The Notebooks of Leonardo da Vinci, Shakespeare Theatre Company
In 2008, I saw my first production of a Mary Zimmerman play, one directed by the playwright herself. The show was Argonautika at the Shakespeare Theatre Company, and I was mesmerized. Daniel Ostling's set for that production was a gleaming wooden box that framed the action and somehow held infinite possibilities. I've realized over the years and many more Zimmerman-directed productions how much she loves a magic box, and after all, isn't that what a stage is at its heart. Her Candide at Shakespeare had a similar wooden frame, after all, and a Metamorphoses at Arena Stage relied on nothing so much as a magic box of water. She loves the moment of theatrical delight when the audience realizes a new way that a space can be used, and the way that reminding us that we're watching performers at work doesn't lessen the impact of theatrical magic but actually increases it.
Photo of Adeoye, Anthony Irons, Wai Yim, Andrea San Miguel, and Christopher Donahue in The Notebooks of Leonardo da Vinci by Scott Suchman.
As I walked inside the Klein Theatre at STC last night and saw a stage framed by rows and rows of archival drawers, you can imagine the anticipation that started to grow. I felt like a theatrical prospector, waiting to see those possibilities mined--and sure enough, the actors revealed a myriad of ways to use Scott Bradley's intricately designed set, each illuminated by T.J. Gerckens's sensitive lighting design.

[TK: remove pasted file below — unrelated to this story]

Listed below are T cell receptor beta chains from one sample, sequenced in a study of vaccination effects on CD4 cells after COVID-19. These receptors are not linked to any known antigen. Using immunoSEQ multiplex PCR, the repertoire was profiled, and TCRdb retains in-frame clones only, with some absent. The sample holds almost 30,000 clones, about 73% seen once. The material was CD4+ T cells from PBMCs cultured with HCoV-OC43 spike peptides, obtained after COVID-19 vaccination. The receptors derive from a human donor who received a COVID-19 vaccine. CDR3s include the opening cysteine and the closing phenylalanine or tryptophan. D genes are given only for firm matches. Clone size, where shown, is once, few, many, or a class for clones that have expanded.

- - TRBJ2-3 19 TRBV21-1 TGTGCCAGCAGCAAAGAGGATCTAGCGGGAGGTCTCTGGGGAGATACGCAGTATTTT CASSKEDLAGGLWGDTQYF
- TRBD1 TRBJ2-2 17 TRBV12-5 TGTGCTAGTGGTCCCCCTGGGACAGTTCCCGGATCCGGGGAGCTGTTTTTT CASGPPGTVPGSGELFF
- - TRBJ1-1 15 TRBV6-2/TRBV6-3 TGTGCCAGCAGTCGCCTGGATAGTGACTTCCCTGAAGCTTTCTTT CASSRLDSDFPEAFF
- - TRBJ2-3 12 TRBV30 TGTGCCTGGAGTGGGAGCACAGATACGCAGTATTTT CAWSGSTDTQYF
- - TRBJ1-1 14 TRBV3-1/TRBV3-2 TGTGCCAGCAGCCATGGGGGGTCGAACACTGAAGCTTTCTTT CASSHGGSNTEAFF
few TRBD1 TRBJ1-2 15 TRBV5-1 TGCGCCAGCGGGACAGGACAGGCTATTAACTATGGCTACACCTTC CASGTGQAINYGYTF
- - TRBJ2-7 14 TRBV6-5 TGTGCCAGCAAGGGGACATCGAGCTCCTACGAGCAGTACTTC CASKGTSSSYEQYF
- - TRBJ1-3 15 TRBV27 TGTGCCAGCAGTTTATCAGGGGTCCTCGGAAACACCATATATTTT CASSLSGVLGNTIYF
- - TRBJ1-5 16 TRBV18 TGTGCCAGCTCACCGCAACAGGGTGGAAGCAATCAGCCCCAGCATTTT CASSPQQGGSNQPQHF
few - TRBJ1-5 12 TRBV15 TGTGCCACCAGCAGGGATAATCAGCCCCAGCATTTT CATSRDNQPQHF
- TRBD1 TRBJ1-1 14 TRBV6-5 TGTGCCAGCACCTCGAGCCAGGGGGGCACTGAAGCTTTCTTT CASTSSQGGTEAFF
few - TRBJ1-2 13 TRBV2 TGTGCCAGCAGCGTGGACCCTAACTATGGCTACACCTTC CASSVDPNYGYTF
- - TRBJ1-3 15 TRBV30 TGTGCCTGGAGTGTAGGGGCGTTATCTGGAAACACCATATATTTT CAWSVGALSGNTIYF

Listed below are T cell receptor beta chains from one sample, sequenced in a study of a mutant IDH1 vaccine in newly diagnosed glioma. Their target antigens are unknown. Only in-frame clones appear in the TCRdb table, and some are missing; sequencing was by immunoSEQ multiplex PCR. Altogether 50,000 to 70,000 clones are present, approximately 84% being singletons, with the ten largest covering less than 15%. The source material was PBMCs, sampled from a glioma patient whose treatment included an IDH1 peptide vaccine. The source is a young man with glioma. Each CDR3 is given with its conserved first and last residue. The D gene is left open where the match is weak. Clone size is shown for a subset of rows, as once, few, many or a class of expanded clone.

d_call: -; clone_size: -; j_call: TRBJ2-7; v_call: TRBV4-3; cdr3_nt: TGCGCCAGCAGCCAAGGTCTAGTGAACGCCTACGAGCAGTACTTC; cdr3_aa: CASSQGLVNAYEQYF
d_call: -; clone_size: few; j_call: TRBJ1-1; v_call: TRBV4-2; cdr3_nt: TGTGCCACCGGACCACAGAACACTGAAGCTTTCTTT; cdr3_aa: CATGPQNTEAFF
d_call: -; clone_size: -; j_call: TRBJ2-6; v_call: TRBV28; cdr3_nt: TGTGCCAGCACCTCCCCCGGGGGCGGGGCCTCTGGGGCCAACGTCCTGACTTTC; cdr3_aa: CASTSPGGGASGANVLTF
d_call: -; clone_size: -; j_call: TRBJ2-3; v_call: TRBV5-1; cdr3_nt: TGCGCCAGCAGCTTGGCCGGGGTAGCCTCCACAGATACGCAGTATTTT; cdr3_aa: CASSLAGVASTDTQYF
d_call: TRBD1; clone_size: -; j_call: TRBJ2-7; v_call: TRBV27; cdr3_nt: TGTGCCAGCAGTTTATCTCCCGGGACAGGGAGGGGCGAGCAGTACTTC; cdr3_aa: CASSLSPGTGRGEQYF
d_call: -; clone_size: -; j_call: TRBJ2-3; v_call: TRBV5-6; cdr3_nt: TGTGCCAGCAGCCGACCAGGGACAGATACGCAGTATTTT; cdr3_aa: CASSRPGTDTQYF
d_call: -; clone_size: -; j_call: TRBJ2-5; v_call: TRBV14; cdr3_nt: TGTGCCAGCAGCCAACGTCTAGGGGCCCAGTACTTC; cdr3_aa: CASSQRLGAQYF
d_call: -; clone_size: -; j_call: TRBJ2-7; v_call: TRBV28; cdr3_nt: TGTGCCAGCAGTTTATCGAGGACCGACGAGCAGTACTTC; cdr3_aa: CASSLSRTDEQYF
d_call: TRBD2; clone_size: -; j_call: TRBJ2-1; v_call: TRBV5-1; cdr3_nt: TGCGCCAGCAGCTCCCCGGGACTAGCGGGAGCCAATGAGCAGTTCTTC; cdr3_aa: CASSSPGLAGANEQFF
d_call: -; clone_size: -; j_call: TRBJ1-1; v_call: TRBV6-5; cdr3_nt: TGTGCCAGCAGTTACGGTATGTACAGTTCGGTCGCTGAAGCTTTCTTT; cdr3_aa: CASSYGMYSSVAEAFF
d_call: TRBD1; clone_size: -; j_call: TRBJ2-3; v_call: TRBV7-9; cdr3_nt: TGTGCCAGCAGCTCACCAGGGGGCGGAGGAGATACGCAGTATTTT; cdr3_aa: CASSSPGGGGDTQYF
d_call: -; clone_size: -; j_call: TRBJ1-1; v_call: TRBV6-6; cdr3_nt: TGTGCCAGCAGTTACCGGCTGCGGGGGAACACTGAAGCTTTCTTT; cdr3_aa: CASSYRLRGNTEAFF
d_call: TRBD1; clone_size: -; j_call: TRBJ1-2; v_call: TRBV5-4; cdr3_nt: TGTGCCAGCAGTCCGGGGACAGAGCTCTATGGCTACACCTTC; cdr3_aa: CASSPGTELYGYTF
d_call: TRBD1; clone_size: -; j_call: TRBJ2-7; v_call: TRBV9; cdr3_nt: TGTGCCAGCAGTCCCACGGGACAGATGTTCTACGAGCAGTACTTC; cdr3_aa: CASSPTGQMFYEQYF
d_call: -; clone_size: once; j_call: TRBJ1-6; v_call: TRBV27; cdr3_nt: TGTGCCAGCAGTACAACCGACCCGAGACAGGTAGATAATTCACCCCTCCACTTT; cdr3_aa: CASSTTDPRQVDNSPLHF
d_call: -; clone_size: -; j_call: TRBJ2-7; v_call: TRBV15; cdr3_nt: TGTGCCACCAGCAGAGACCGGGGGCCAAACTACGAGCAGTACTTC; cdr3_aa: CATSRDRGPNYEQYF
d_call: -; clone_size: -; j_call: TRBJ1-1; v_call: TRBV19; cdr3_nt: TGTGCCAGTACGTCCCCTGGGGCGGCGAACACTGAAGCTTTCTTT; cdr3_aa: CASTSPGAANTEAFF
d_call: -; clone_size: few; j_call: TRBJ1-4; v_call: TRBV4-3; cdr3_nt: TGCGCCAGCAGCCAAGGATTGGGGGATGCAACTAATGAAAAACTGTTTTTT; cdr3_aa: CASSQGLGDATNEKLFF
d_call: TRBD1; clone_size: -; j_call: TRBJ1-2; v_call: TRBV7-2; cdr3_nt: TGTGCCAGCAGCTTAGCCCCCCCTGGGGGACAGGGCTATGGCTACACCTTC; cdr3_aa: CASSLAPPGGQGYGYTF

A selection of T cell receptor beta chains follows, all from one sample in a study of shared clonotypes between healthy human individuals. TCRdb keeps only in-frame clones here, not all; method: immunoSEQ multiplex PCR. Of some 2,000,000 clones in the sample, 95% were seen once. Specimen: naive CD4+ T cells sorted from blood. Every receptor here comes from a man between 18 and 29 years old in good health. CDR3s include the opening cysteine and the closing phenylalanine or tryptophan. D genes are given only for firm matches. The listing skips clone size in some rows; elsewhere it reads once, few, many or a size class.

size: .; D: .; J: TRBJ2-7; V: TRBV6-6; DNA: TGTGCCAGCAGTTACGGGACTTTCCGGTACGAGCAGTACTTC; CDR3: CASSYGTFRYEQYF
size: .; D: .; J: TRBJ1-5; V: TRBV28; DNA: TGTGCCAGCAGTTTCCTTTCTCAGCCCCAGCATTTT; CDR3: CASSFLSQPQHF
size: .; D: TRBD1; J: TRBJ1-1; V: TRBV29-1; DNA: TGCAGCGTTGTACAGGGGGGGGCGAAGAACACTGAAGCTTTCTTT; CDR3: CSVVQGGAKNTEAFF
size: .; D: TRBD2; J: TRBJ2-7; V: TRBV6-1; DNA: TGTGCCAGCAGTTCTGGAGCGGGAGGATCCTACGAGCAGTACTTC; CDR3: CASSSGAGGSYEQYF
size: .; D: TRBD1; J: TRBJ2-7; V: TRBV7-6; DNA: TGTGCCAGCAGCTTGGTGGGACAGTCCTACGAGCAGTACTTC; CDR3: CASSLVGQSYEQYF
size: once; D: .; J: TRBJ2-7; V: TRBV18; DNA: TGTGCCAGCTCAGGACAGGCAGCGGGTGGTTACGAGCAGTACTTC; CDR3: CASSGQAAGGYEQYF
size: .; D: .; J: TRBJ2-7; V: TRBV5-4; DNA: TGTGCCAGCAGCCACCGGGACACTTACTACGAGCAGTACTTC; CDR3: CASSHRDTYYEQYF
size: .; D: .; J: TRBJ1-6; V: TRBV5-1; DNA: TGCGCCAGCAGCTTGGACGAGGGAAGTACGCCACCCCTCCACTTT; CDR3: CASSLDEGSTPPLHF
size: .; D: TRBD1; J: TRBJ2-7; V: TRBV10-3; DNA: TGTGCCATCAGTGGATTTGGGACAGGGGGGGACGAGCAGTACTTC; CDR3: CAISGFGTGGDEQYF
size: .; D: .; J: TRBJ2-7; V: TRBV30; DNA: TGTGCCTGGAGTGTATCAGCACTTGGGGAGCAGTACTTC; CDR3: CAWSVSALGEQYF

As much as Zimmerman thrives as a writer and director with an adaptation, Notebooks is a challenging choice, as the vast majority of the text comes from, well, the actual notebooks of Leonardo da Vinci, filled with his observations on form, painting, scientific explorations, and also shopping lists and observations from daily life. There's not so much a story to mine from as a life to sample, and this is where Zimmerman's own creativity matches so well with her subject's. The Leonardo captured in the Notebooks is one of infinite curiosity and it takes a similar theatrical creativity to bring these notes to life on stage. On the page, Leonardo's notebooks are filled with everything from scientific observations of blood to the physics of sound production to the mathematics of bodily proportions and the way painting can capture the reflection of light and color; brilliant observations, but bound to the page. Art like tableau vivant can use living bodies to recreate painted masterpieces, but Notebooks brings the insatiable curiosity of Leonardo's mind itself to life with the movement and sound and energy of an excellent ensemble of actors (each of whom are credited as playing Leonardo).
Photo of Wai Yim, Adeoye, Louise Lamson, and Andrea San Miguel in The Notebooks of Leonardo da Vinci by Scott Suchman.
Truth be told, I don't know that The Notebooks of Leonardo da Vinci is for everyone, but there's so much to appreciate in this production. The sheer invention in this staging rivals anything I've ever seen, going beyond the thrill of just seeing something theatricalized that as on the page may seem irrevocably inert, and into moment after moment of beautiful, innovative stagecraft. So much of Leonardo's genius was spent in understanding the human body; how it moved, how it rested, what it could convey, how its interior intricacies produced life. It makes perfect, harmonious sense, then, that the best moments of Zimmerman's Notebooks are the ones that perform something unexpected and delightful simply through the way the ensemble moves through the space. Zimmerman worked with acrobatic consultant Sylvia Hernandez-Distasi and movement consultant Tracy Walsh, and the result is a gorgeous fluidity and athleticism throughout the evening that moves us from moment to moment. Notebooks may not be for everyone, but it's certainly for me, and for anyone ready to open a magical, theatrical box of an evening.